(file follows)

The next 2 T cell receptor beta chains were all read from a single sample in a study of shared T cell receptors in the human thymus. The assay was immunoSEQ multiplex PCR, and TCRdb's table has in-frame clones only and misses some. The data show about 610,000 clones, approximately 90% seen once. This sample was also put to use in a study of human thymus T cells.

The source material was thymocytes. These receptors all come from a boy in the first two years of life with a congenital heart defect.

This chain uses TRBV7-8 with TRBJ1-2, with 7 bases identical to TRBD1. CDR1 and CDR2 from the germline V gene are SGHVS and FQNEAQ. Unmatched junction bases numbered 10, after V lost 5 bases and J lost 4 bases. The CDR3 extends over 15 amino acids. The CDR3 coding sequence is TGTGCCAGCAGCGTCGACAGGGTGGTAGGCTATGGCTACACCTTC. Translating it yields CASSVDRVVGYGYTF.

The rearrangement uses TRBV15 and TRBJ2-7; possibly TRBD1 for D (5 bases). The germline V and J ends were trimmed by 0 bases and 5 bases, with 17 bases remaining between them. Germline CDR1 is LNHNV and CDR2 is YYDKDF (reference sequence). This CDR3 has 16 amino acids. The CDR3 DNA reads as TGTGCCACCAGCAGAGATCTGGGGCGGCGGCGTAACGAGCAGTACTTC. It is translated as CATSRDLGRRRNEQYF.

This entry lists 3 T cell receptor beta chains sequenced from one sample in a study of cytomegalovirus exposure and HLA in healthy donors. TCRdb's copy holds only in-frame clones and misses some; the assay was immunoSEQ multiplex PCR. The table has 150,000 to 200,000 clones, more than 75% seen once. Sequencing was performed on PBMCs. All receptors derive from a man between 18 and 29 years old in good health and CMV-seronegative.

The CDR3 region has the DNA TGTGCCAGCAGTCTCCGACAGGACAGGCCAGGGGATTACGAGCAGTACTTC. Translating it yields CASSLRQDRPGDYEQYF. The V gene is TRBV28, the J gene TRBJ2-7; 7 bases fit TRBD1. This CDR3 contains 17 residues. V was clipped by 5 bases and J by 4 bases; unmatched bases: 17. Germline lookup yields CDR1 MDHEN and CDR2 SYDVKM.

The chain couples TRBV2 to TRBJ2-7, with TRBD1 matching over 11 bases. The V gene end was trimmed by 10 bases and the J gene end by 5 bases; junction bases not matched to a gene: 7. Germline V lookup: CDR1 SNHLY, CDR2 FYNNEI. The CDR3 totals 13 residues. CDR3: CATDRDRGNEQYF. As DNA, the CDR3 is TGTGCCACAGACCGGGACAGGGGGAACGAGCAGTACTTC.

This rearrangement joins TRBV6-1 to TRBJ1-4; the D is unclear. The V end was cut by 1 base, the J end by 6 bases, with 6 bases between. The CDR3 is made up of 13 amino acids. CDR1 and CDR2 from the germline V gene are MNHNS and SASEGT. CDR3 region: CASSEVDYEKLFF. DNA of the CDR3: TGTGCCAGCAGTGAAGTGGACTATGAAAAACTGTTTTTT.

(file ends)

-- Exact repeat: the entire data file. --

The next 2 T cell receptor beta chains were all read from a single sample in a study of shared T cell receptors in the human thymus. The assay was immunoSEQ multiplex PCR, and TCRdb's table has in-frame clones only and misses some. The data show about 610,000 clones, approximately 90% seen once. This sample was also put to use in a study of human thymus T cells.

The source material was thymocytes. These receptors all come from a boy in the first two years of life with a congenital heart defect.

This chain uses TRBV7-8 with TRBJ1-2, with 7 bases identical to TRBD1. CDR1 and CDR2 from the germline V gene are SGHVS and FQNEAQ. Unmatched junction bases numbered 10, after V lost 5 bases and J lost 4 bases. The CDR3 extends over 15 amino acids. The CDR3 coding sequence is TGTGCCAGCAGCGTCGACAGGGTGGTAGGCTATGGCTACACCTTC. Translating it yields CASSVDRVVGYGYTF.

The rearrangement uses TRBV15 and TRBJ2-7; possibly TRBD1 for D (5 bases). The germline V and J ends were trimmed by 0 bases and 5 bases, with 17 bases remaining between them. Germline CDR1 is LNHNV and CDR2 is YYDKDF (reference sequence). This CDR3 has 16 amino acids. The CDR3 DNA reads as TGTGCCACCAGCAGAGATCTGGGGCGGCGGCGTAACGAGCAGTACTTC. It is translated as CATSRDLGRRRNEQYF.

This entry lists 3 T cell receptor beta chains sequenced from one sample in a study of cytomegalovirus exposure and HLA in healthy donors. TCRdb's copy holds only in-frame clones and misses some; the assay was immunoSEQ multiplex PCR. The table has 150,000 to 200,000 clones, more than 75% seen once. Sequencing was performed on PBMCs. All receptors derive from a man between 18 and 29 years old in good health and CMV-seronegative.

The CDR3 region has the DNA TGTGCCAGCAGTCTCCGACAGGACAGGCCAGGGGATTACGAGCAGTACTTC. Translating it yields CASSLRQDRPGDYEQYF. The V gene is TRBV28, the J gene TRBJ2-7; 7 bases fit TRBD1. This CDR3 contains 17 residues. V was clipped by 5 bases and J by 4 bases; unmatched bases: 17. Germline lookup yields CDR1 MDHEN and CDR2 SYDVKM.

The chain couples TRBV2 to TRBJ2-7, with TRBD1 matching over 11 bases. The V gene end was trimmed by 10 bases and the J gene end by 5 bases; junction bases not matched to a gene: 7. Germline V lookup: CDR1 SNHLY, CDR2 FYNNEI. The CDR3 totals 13 residues. CDR3: CATDRDRGNEQYF. As DNA, the CDR3 is TGTGCCACAGACCGGGACAGGGGGAACGAGCAGTACTTC.

This rearrangement joins TRBV6-1 to TRBJ1-4; the D is unclear. The V end was cut by 1 base, the J end by 6 bases, with 6 bases between. The CDR3 is made up of 13 amino acids. CDR1 and CDR2 from the germline V gene are MNHNS and SASEGT. CDR3 region: CASSEVDYEKLFF. DNA of the CDR3: TGTGCCAGCAGTGAAGTGGACTATGAAAAACTGTTTTTT.